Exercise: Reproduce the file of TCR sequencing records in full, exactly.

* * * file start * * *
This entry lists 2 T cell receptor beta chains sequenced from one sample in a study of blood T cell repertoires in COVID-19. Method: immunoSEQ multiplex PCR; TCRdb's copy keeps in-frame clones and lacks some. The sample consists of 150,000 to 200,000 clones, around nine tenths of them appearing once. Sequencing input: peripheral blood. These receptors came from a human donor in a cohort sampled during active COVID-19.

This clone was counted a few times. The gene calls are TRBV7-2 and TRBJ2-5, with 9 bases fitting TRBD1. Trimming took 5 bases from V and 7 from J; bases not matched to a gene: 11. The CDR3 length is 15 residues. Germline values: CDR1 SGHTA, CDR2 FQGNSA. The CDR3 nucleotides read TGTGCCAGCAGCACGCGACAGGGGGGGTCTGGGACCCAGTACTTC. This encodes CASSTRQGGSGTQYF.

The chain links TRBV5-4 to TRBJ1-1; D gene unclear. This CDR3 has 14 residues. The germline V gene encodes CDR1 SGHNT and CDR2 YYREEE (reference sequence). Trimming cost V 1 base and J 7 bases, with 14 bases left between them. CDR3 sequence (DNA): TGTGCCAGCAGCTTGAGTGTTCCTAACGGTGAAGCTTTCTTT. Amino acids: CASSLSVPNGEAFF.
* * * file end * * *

This entry lists 2 T cell receptor beta chains sequenced from one sample in a study of blood T cell repertoires in COVID-19. Method: immunoSEQ multiplex PCR; TCRdb's copy keeps in-frame clones and lacks some. The sample consists of 150,000 to 200,000 clones, around nine tenths of them appearing once. Sequencing input: peripheral blood. These receptors came from a human donor in a cohort sampled during active COVID-19.

This clone was counted a few times. The gene calls are TRBV7-2 and TRBJ2-5, with 9 bases fitting TRBD1. Trimming took 5 bases from V and 7 from J; bases not matched to a gene: 11. The CDR3 length is 15 residues. Germline values: CDR1 SGHTA, CDR2 FQGNSA. The CDR3 nucleotides read TGTGCCAGCAGCACGCGACAGGGGGGGTCTGGGACCCAGTACTTC. This encodes CASSTRQGGSGTQYF.

The chain links TRBV5-4 to TRBJ1-1; D gene unclear. This CDR3 has 14 residues. The germline V gene encodes CDR1 SGHNT and CDR2 YYREEE (reference sequence). Trimming cost V 1 base and J 7 bases, with 14 bases left between them. CDR3 sequence (DNA): TGTGCCAGCAGCTTGAGTGTTCCTAACGGTGAAGCTTTCTTT. Amino acids: CASSLSVPNGEAFF.